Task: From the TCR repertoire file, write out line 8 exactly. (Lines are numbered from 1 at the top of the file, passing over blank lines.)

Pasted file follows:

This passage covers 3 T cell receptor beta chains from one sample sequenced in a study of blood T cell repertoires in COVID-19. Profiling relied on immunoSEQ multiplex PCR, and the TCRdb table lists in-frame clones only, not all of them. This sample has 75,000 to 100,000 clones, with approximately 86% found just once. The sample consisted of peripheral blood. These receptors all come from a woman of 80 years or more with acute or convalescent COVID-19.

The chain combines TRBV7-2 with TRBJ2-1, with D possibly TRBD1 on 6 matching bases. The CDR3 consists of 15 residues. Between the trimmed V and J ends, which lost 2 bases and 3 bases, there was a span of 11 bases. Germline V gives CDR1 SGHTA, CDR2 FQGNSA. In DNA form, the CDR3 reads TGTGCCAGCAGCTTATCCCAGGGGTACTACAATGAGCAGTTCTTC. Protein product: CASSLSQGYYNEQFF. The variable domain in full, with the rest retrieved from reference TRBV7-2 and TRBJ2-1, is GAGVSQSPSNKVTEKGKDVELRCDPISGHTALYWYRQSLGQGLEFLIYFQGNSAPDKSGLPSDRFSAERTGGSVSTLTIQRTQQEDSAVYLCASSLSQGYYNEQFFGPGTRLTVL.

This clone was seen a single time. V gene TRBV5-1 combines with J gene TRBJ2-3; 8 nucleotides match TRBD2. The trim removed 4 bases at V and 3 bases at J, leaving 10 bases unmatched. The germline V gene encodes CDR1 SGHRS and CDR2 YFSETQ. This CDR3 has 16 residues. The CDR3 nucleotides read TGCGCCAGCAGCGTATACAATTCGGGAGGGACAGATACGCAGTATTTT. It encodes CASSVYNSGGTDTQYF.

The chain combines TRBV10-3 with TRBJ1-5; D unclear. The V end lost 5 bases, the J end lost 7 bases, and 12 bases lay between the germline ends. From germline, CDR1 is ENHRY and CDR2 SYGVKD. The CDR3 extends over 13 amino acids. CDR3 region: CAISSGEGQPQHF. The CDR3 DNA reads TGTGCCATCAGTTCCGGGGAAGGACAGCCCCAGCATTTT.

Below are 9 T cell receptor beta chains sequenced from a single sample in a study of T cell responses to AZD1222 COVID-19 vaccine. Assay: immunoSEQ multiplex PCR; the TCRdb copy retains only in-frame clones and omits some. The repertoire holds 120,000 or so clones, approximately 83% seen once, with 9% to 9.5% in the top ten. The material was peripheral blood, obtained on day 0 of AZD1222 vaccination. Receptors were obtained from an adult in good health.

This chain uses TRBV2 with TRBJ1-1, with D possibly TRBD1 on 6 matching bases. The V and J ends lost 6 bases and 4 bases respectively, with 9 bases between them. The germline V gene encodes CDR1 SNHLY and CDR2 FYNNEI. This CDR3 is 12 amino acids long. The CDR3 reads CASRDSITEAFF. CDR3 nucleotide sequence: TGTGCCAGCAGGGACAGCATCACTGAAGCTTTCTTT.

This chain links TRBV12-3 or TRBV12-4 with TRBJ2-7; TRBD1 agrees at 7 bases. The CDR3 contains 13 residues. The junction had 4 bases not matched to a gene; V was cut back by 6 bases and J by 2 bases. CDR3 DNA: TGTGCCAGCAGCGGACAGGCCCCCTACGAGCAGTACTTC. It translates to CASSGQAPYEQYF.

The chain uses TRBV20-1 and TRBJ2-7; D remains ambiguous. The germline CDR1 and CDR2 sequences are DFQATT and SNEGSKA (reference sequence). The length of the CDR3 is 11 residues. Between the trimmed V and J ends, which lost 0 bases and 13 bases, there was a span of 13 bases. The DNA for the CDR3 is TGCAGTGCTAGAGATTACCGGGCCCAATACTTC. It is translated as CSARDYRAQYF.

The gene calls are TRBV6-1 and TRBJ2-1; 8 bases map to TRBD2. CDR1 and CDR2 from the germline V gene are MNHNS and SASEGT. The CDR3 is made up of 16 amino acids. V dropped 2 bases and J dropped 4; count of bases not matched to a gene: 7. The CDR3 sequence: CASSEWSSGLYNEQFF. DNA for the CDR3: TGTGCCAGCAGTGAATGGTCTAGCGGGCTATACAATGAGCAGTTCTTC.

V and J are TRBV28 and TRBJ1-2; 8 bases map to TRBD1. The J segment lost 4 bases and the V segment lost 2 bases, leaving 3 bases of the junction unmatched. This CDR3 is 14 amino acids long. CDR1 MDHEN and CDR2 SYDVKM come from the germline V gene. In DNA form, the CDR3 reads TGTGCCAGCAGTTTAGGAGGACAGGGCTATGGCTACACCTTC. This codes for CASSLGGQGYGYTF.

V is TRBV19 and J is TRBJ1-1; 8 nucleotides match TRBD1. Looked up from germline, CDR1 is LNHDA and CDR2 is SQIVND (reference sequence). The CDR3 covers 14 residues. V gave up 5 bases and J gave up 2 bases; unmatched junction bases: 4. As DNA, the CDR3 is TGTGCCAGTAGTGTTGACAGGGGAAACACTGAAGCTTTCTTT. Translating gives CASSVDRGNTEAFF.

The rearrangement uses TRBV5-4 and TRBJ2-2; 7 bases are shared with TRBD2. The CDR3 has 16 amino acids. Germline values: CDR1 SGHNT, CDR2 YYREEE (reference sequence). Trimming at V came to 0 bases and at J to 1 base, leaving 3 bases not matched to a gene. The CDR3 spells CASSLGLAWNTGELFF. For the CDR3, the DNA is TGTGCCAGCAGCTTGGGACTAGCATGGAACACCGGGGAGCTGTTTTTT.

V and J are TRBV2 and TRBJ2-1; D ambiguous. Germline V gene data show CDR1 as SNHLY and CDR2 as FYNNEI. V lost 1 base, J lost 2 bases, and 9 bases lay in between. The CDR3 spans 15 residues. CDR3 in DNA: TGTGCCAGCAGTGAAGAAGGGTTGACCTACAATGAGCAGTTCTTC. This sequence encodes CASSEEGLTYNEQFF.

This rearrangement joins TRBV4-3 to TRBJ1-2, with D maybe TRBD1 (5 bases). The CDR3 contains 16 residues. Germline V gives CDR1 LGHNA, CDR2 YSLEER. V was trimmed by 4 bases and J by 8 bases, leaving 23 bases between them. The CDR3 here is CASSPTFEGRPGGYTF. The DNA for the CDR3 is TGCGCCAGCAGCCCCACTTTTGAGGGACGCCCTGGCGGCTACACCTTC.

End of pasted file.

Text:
The chain uses TRBV20-1 and TRBJ2-7; D remains ambiguous. The germline CDR1 and CDR2 sequences are DFQATT and SNEGSKA (reference sequence). The length of the CDR3 is 11 residues. Between the trimmed V and J ends, which lost 0 bases and 13 bases, there was a span of 13 bases. The DNA for the CDR3 is TGCAGTGCTAGAGATTACCGGGCCCAATACTTC. It is translated as CSARDYRAQYF.